Whilst we’re in the midst of LGBT History Month, Josh Bradlow shares his experiences of coming of age as a gay Jewish man, from his ‘mortifying’ Bar Mitzvah, to his current work as a policy intern at LGBT equality charity Stonewall.
“Of the many embarrassing moments I had throughout my teenage years, one in particular stands out for me. On a sweltering June afternoon in a crowded Lebanese restaurant, a relative addressed my Bar Mitzvah party. ‘Josh probably wouldn’t want you to know this’, he said, ‘but his favourite film is Miss Congeniality’. The audience erupted in gales of laughter, and I was mortified.
“It might strike some people as confusing as to why I found this so embarrassing. Anyone who knows me these days will know that I carry precisely no shame about my love for Miss Congeniality (and to a lesser extent, Miss Congeniality 2: Armed and Fabulous). But at that moment, hours after I had supposedly ‘become a man’ in the synagogue, I felt that I’d been exposed as being ‘unmanly’, and back then that felt like a serious problem.
“By that point I’d been trying to ‘pray the gay away’ for two years, and to say that I was unhappy with my sexuality would be an understatement. At the same time, I was navigating the difficulties that come with being one of a handful of Jews in a school where anti-Semitism was almost as common as homophobia.
“Whilst I was spared the worst of the bullying, I still received my fair share of holocaust jokes, and I was left with the feeling that I didn’t belong.
“I coped by hiding my sexuality and pouring myself into my academic work. Although I was dogged by a lingering sense of shame and a constant fear of exposure, I managed to achieve a kind of balance between my external and internal lives, and I enjoyed a lot of my teenage years.
“And gradually, over time, things began to change. I started to see public figures – including gay Jews like Stephen Fry and Simon Amstell – whose experiences and identities I could relate to. I began to surround myself with more queer influences, from Queer as Folk to the Velvet Underground, which affirmed my sense of who I was. And as I left school and moved into the mixed, more liberal environment of university I began to reconcile myself with the fact that I wasn’t getting any straighter, and I came out in my second year of university.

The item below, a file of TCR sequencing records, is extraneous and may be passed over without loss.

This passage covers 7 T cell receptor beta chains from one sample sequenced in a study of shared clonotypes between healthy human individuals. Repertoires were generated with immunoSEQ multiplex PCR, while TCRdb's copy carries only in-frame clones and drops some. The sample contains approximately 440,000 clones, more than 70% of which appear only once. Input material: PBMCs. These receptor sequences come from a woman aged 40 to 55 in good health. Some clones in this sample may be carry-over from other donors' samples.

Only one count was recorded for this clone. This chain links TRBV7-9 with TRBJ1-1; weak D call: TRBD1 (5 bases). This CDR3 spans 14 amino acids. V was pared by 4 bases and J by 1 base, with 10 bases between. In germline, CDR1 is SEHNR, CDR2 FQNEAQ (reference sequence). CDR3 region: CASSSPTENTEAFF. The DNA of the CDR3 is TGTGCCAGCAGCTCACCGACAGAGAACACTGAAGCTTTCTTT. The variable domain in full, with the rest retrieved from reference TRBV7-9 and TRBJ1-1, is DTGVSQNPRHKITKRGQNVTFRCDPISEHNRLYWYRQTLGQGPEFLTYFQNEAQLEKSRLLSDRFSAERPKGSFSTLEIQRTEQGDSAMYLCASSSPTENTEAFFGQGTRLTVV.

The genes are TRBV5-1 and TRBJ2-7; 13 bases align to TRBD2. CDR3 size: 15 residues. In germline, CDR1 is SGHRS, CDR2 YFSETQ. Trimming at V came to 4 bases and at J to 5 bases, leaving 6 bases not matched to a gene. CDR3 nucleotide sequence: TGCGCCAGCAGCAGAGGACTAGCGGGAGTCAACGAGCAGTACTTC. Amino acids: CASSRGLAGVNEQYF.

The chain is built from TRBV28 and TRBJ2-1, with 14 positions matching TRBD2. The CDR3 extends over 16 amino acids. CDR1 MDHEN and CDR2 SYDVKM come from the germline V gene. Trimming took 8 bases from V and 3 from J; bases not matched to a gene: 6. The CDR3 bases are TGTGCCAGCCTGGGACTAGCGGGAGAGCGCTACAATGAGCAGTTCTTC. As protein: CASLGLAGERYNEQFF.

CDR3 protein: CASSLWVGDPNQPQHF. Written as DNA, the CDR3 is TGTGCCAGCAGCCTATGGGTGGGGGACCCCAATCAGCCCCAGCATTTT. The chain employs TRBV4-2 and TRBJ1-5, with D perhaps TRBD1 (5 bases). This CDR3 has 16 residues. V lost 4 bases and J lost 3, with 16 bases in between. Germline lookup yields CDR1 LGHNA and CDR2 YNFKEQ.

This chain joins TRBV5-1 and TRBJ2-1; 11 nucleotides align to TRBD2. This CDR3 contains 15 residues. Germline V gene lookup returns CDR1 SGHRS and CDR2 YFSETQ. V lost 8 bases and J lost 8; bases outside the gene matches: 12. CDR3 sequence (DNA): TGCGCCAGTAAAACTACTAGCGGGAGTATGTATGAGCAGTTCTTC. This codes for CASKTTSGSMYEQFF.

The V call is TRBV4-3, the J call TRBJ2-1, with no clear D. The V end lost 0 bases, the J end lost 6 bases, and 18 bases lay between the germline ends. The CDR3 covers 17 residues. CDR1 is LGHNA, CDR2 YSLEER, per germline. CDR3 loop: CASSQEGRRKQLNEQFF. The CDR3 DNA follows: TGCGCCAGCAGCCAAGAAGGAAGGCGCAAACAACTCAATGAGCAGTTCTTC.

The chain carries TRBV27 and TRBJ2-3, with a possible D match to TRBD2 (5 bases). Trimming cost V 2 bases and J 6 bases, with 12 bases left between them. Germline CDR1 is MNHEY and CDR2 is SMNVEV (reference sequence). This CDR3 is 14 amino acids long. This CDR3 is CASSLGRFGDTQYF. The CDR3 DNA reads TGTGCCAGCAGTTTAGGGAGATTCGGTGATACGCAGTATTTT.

“In the years since coming out I’ve been extremely well supported by my family and friends, many of whom are Jewish. Whilst it’s certainly not been easy to face up to the shame that I’ve carried about my identity, I feel increasingly proud to be part of two overlapping communities with rich histories of resilience, survival and creativity in the face of oppression. And I feel proud to be part of a religious community which is increasingly accepting and affirming its LGBT members.
“But not everyone in our community has been as fortunate as I’ve been. I think we need more visible LGBT role models and allies to demonstrate that it is possible to be both Jewish and LGBT, and to show all members of our community that LGBT people should be accepted for who they are. Judaism is a religion which sees discussion and debate as not simply a means to an end but an end in itself; we need to broaden the debate to ensure that all of our voices are heard in our community today.”
Josh lives in London and is a policy intern to the CEO of lesbian, gay, bi and trans equality charity Stonewall.
You can support Stonewall’s work by donating, fundraising, attending their events, sharing their campaigns on social networks or by taking part in a Stonewall Challenge. Find out more information at www.stonewall.org.uk.